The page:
Volume 96, Issue 100
Tuesday, Aril 8, 2003

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My Gazette breakup: cruel, yet loving mistress

Chris Lackner

Dear Gazette,

For me, leaving you is kind of like ending a long-term relationship.

I've been a part of you for four irreplaceable years of my life. Together, we've been through countless journalistic (and personal) highs and lows; naturally, I kind of feel like I'm in the dying moments of a torrid, epic love affair.

While you never expected "meaningful" conversation, candlelit dinners or anything as stupid as me wearing a condom, you were an extremely demanding partner – a partner who taught me more about myself then I could have possibly imagined.

I've spent the better part of four years willingly trapped inside your office – a windowless, dust-ridden land full of raging hormones, sparks of creativity and prolific substance abuse (which, ironically, is an adequate description of many of my actual relationships with members of the opposite sex).

I've written, rewritten and edited what amounts to thousands of stories, columns and headlines, and seen dozens of impossibly endearing characters be embraced and later cast aside by your tantalizing touch (I've noticed the word "fidelity" really isn't in your vocabulary).

I now follow in my predecessors' often drunken and staggering footsteps. As a mistress, you can be cruel and you can be kind, but none of us will ever forget you as we move forward with our lives.

As much as you drove me well beyond any normal measure of insanity, you also put up with so many of my strange eccentricities. I offer my humble apologies to you (and one former colleague and friend in particular) for my profound overuse of the words "magical," "pixie," "leprechaun," "unicorn," "wily," "mermaid" and "Magnum P.I." during my three-year tenure as one of your staffers. I have a strange feeling that I'll soon have to retire these words from my journalistic repertoire (oddly enough, I don't think "leprechaun hunting" is a credible story pitch in most newsrooms). I do not, however, apologize for my calculated abuse of the word "pork chop," for it is truly a beautiful cut of meat.

During my time as your journalistic pet, I came to realize you were a hard person to take out in public. You consistently caused a stir among your readers, something I know you secretly take much pride in.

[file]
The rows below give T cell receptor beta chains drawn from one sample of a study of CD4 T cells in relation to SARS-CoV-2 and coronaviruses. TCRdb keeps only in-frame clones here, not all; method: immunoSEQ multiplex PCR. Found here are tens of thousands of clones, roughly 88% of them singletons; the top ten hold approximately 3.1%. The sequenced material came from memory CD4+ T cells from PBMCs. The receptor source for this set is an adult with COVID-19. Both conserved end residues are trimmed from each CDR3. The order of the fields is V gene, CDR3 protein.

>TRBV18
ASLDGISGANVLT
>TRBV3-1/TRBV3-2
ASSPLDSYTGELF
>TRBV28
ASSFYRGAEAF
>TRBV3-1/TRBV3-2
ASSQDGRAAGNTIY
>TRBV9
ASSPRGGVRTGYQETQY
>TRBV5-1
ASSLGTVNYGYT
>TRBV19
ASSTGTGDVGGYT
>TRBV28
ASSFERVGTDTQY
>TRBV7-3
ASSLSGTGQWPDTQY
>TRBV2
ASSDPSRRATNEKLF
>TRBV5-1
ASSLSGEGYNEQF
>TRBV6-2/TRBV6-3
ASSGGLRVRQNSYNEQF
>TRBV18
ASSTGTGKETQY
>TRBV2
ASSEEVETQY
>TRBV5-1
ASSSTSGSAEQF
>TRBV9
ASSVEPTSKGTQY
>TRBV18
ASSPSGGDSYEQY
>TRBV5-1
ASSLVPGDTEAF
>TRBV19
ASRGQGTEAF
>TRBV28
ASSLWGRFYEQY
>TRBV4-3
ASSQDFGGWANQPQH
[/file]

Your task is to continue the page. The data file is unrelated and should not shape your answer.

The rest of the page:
As much as I was a little bit jealous of all the attention you received, I offer my gratitude to your many admirers and critics. You owe a lot to your readers – in particular, to those who consistently wrote you, phoned you or stopped by your office to tell us (your enslaved editors) when we were right, when we were wrong and when your content had reached new lows on the scale of human morality (at one point this year, I think your content registered below both United States Vice-President Dick Cheney and people who club baby seals).

We depend on the feedback of Western's study body to guide your content – even though we know we're always right and only proceed to make fun of them behind their backs (I'm kidding – I think).

During my time at your helm, our staff tried to combine populist, colour stories, with credible and balanced news journalism. I believe sports, entertainment and politics should always be accompanied by the absurd. Journalism should inform and entertain – even if that means endorsing a garden gnome during a political campaign.

Most importantly, you taught me what it means to love and truly believe in both a purpose, and a group of people. For the most part, my ex-girlfriends' friendship circles have featured a wide-array of wankers and tit-weasels, so I found the friendships I made through you impossibly refreshing.

My mesh-back cap goes off to the ghosts of Gazette past, those who are about to join me in their ranks (in particular, two individuals who always kept me from drowning) and those we leave behind to set the ship on a new course.

Thanks for the memories Gazette; breaking up is hard to do and I will always carry you close to my heart.

Chris Lackner
Editor-in-Chief, 2002-2003


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